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What Making a Murderer Showed the General Public

The series “Making a Murderer” on Netflix has brought out several issues that defense lawyers deal with on a daily basis. While Steven Avery’s case is very unique there are parts of the case that apply to most criminal investigations.

The case highlights how much the judicial system relies on police work with little to no checks and balances.  Most officers are good and trustworthy people, but even good people make unintentional mistakes. The defense is always behind the eight ball in criminal investigations. People accused of crimes do not have criminal defense lawyers on retainer who can jump into action at a moment’s notice. Defense lawyers are normally brought on weeks if not months after the crime. This ties their hands in regards to doing an independent investigation.  All evidence collected and analyzed is done by the police and various government agencies.

This case reminded me of Walter Ellis, who was convicted of killing multiple women in Milwaukee. His identity was unknown for years because of a DNA screw up. He committed more murders after he should have been locked up.  There were poor checks on the government agency handling the DNA and it took a large public case to get reform. In fact, in Ellis’ case, three different men had been arrested, tried and two convicted of homicides that it later turned out Ellis had committed. This is inconceivable but true. (In fact, one of the men wrongfully convicted of a homicide that Ellis actually committed was named William Avery.) This goes to show that our justice system, while one of the best in the world, still is far from perfect. The government can get convictions in questionable cases.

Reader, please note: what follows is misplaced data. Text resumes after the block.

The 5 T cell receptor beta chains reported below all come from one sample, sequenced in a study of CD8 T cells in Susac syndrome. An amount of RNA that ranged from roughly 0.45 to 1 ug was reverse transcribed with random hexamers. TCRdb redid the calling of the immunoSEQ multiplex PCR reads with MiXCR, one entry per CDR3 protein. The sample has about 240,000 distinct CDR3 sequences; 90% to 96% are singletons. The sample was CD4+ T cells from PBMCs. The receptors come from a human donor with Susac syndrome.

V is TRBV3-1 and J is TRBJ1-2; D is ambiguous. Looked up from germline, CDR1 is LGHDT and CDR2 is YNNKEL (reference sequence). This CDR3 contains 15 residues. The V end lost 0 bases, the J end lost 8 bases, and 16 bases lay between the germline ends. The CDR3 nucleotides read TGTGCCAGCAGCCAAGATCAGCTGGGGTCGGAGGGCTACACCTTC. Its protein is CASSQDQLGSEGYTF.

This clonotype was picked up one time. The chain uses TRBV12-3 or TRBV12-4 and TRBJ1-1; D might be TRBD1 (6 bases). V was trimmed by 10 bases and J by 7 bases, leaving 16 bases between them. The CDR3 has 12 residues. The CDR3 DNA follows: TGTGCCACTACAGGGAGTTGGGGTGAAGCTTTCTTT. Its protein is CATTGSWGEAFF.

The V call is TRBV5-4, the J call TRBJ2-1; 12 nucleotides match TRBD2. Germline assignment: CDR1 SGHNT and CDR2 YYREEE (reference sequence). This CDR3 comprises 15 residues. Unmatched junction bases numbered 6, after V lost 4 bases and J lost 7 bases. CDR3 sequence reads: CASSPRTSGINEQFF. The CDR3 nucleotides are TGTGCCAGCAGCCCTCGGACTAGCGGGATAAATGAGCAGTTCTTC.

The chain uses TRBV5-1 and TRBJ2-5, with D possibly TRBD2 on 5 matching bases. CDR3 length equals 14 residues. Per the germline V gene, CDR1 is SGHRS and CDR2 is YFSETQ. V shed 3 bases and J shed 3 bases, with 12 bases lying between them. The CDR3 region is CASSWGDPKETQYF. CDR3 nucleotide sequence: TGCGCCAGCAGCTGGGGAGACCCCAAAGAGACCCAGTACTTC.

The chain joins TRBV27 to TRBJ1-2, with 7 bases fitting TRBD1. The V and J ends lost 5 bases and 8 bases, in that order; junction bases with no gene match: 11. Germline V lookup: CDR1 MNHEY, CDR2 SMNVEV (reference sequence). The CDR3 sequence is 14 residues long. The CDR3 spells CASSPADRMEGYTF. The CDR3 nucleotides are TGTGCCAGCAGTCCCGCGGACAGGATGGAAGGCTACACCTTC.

One underlying theme in the series is mental health. The mental health of Mr. Avery and his nephew is frequently discussed.  Many people who commit serious crimes have some form of mental health needs which are not being addressed. Mr. Avery’s nephew clearly had trouble understating what was going on and was easily manipulated. His intelligence and personality is not much different than most juveniles in the system. This has to be carefully considered by the defense attorney at each stage of the criminal process. Was the defendant’s statement involuntary?  Do they have the mental capacity to help in their defense?  Would they be believable on the witness stand?  How will their personality during a video interrogation or on cross-examination be perceived by a jury?  There are all tough issues a defense lawyer needs to consider and the public needs to be aware of these issues.

Finally, the documentary also highlights the power of a good defense attorney. Even though the outcome may have not been in their favor, the attorneys were able to put on a great defense despite the mountain of evidence initially perceived against Mr. Avery. An experienced attorney can make a difference.  Not every defendant is innocent, but every defendant should be entitled to a fair, equitable, and just process.

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